Unquenchable love

Perhaps one of the most common themes in music and entertainment in recent times and, indeed, throughout human history has been that of love.

Unquenchable love

Songwriters have “lost that loving feeling”, experienced “the power of love”, and informed us that “all we need is love”, while reminding us of its ubiquitous though elusive nature as “love is [apparently] all around me”. The sentiments of the songwriters and moviemakers don’t, however, seem to line up with their well-publicized and frequent moral failures, as evidenced by the MeToo movement highlighting more unquenchable lust than unquenchable love.

The Bible, in one sense, is one long true love story, but more of that later. One particularly interesting book in the Bible is the Song of Solomon. It is such a celebration of human love that in some cultures in the past it was a forbidden book.

The love described in beautiful poetic language in this Song, written by King Solomon, is passionate, powerful, and raw. As the song begins, the bride says:

“Let him kiss me with the kisses of his mouth! For your love is better than wine” (1:2 ESV).

His infatuation and appreciation is obvious when he responds:

“O most beautiful among women . . . I compare you, my love, to a mare among Pharaoh's chariots. Your cheeks are lovely with ornaments, your neck with strings of jewels” (1:8-10 ESV).

She replies:

“As an apple tree among the trees of the forest, so is my beloved among the young men. With great delight I sat in his shadow, and his fruit was sweet to my taste. He brought me to the banqueting house, and his banner over me was love” (2:3,4 ESV).

If I compared my wife to a mare among Pharaoh’s chariots I would probably be on the couch for a week, but I’m sure she would be delighted to know that I think she is the most beautiful of all women, with lovely cheeks and a neck like a string of jewels. It’s nice to pay compliments now and then, and Solomon appears to have been a master of flattery. Relationships can be strengthened by such expressions of love and appreciation. Perhaps I have a lot to learn.

As the song draws to a conclusion we hear these memorable words:

“Many waters cannot quench love, nor can the floods drown it” (8:7). And you can almost hear the narrator say: “And they all lived happily ever after.”

Perhaps in our day, with soaring divorce rates, broken homes and hurting hearts, we could learn much from these passionate declarations of love. However, despite these poetic proclamations from King Solomon, the sad truth is that later in his life he gave up faithful monogamous love for politically and financially beneficial marriages, and seriously lost his way. The Bible tells us that Solomon loved many foreign women and “clung to these in love . . . he had seven hundred wives, princesses, and three hundred concubines; and his wives turned away his heart” (1 Kings 11:2,3). He strayed from the single-eyed affection for one woman to follow his own sinful path. Apparently the many waters of testosterone-driven lust could in fact quench true love. How many times has that pattern been repeated down through the ages of human history?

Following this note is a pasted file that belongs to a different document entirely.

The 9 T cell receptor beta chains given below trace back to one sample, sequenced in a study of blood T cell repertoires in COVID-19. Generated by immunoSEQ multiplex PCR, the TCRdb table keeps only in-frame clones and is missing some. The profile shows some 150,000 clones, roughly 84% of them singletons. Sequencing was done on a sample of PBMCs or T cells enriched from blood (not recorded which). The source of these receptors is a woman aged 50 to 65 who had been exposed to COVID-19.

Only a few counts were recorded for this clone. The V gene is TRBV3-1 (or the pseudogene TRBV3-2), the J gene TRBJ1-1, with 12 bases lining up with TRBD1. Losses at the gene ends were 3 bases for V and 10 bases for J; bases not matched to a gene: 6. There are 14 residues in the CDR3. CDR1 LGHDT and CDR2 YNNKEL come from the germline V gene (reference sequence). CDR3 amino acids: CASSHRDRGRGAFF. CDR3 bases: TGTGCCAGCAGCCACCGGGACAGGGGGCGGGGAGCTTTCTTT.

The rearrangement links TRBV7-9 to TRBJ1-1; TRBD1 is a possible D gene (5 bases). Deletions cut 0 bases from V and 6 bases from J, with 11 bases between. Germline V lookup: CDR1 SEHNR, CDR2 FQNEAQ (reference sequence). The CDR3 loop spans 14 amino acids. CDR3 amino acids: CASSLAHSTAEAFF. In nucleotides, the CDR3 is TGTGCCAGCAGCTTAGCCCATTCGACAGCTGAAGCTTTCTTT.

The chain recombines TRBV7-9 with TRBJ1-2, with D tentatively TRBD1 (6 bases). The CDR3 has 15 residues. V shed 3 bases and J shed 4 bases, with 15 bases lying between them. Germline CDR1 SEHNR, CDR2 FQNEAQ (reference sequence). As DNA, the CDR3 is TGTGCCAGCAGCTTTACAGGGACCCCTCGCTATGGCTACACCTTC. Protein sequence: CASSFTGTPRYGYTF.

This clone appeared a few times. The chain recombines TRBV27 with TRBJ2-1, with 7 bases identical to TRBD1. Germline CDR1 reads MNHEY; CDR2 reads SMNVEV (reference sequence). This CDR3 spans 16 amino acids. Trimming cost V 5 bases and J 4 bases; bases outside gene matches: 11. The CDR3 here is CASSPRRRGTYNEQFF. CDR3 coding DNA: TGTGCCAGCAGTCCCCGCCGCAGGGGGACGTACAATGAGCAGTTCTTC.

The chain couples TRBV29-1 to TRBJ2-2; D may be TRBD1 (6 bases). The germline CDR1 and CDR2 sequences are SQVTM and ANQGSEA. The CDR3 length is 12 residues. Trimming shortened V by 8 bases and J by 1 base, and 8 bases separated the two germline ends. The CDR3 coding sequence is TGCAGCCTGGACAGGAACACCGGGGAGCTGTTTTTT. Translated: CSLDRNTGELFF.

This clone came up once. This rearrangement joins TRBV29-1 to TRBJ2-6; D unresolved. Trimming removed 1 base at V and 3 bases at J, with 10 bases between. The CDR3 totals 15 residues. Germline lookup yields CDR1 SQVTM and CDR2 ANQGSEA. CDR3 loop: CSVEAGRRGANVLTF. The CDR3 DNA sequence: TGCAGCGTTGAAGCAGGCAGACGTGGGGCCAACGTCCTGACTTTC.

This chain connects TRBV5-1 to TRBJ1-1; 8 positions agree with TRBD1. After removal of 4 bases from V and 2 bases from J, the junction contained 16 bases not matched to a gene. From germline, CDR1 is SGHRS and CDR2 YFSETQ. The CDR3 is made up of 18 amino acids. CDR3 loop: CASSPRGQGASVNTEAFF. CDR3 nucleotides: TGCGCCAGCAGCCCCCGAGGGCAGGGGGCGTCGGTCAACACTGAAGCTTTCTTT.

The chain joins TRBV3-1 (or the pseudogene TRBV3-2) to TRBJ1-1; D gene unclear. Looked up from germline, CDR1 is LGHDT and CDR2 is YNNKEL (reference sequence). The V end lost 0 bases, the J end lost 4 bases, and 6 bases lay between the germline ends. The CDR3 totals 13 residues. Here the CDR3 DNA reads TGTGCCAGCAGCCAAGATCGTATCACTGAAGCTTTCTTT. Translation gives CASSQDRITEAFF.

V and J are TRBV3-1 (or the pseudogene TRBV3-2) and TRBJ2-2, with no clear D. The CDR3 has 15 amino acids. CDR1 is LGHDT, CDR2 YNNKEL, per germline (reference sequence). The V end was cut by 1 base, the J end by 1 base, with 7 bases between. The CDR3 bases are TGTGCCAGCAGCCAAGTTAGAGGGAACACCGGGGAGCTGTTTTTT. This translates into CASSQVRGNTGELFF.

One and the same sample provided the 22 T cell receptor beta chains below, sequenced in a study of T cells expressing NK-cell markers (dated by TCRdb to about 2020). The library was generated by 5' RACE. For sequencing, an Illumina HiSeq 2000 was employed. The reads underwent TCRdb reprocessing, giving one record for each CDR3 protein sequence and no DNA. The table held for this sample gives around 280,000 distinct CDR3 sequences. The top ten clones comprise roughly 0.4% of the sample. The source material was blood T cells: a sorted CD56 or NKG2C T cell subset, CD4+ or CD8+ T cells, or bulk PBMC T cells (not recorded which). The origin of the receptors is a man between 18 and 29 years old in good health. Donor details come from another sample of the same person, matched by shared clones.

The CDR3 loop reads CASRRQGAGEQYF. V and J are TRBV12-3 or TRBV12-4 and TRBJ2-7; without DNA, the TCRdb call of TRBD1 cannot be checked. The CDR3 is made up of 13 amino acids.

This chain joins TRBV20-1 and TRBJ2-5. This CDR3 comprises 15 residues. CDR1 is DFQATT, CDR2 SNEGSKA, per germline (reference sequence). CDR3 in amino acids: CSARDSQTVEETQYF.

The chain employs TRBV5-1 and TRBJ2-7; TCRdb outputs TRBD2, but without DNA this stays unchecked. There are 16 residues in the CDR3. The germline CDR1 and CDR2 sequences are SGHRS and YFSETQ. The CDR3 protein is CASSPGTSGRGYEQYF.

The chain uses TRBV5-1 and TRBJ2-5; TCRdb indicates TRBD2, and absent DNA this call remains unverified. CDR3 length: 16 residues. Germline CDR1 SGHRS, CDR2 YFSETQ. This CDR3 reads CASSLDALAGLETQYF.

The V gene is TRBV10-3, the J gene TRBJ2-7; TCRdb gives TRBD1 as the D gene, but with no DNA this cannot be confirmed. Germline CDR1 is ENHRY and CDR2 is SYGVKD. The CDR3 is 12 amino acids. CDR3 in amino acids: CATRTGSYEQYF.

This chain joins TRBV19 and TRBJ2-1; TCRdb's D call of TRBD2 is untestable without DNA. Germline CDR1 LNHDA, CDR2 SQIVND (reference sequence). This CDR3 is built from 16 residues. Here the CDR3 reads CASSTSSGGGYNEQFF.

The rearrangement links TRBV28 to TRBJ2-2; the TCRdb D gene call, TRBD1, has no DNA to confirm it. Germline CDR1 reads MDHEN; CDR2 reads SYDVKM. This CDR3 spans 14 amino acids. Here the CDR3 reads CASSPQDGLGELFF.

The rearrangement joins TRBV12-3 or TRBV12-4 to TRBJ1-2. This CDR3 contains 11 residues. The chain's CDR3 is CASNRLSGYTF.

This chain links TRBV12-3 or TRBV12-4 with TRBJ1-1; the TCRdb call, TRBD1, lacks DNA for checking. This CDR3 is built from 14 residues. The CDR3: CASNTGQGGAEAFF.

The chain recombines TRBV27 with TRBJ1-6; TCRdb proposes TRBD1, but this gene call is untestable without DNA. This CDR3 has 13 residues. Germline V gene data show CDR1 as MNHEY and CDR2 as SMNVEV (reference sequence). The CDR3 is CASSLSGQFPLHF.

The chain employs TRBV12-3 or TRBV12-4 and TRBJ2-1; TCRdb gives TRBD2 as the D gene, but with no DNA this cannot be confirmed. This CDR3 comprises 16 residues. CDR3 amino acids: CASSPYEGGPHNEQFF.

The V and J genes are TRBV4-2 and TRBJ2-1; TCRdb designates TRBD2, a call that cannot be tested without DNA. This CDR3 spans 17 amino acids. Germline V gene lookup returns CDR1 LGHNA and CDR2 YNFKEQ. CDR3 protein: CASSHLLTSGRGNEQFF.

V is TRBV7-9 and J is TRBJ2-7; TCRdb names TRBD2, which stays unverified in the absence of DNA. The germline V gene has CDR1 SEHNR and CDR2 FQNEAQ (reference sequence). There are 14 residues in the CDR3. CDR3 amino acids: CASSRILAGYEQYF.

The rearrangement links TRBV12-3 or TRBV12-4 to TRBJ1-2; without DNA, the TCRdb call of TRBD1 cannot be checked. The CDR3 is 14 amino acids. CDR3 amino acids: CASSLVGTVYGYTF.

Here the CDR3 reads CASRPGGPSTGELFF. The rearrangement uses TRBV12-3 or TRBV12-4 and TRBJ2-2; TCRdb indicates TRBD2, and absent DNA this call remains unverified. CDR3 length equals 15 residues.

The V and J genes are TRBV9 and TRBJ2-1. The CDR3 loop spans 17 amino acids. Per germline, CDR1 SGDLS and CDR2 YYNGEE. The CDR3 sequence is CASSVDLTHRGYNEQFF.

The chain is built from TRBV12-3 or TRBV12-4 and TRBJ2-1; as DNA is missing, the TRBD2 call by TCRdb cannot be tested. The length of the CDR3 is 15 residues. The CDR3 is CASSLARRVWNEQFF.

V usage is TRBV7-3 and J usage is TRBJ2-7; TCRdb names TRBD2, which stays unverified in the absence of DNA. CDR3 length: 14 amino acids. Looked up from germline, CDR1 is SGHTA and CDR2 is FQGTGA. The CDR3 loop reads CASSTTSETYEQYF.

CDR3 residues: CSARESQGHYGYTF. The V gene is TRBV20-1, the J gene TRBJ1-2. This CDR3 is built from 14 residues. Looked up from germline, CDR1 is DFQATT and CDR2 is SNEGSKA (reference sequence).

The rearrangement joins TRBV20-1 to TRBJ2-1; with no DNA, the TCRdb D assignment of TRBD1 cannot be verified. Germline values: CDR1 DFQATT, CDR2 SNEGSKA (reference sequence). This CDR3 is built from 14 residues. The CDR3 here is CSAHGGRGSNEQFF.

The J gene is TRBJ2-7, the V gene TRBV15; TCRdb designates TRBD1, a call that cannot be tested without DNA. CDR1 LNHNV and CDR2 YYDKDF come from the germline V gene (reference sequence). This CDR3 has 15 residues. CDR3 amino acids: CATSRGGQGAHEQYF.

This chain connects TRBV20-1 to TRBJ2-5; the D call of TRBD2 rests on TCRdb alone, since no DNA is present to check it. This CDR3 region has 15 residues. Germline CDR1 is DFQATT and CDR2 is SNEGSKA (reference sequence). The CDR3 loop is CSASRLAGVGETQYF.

If we want to find a love that is truly unquenchable and unending we will need to turn our eyes from human love, even at its best, to the love of God in Christ Jesus, “the Son of God, who loved [us] and gave Himself for [us]” (Galatians 2:20). The Bible tells us that God demonstrated his own love towards us, not in the penning of a poem or the singing of a serenade but by making an unimaginable sacrifice on our account: “While we were still sinners, Christ died for us” (Romans 5:8). Seeing us lost in sin (having fallen short of God’s standard) and unable to save ourselves, the Father, out of love, sent the Son (Jesus) to be the Saviour of the world (see 1 John 4:14). As He hung on the cross, the flood of men’s cruel hatred and the wrath of a righteous God for our sin could not quench the love that He had for you and me. The sufferings of the Lord Jesus on behalf of a sinful world are described with anguish in the book of Psalms, “all Your waves and billows have gone over me” (Psalm 42:7). 

The Lord’s love for you and me could not be quenched or drowned by the suffering He experienced on the cross. It can truly be said of Him:

“Many waters cannot quench love, nor can the floods drown it” (Song of Solomon 8:7). His is an unquenchable love.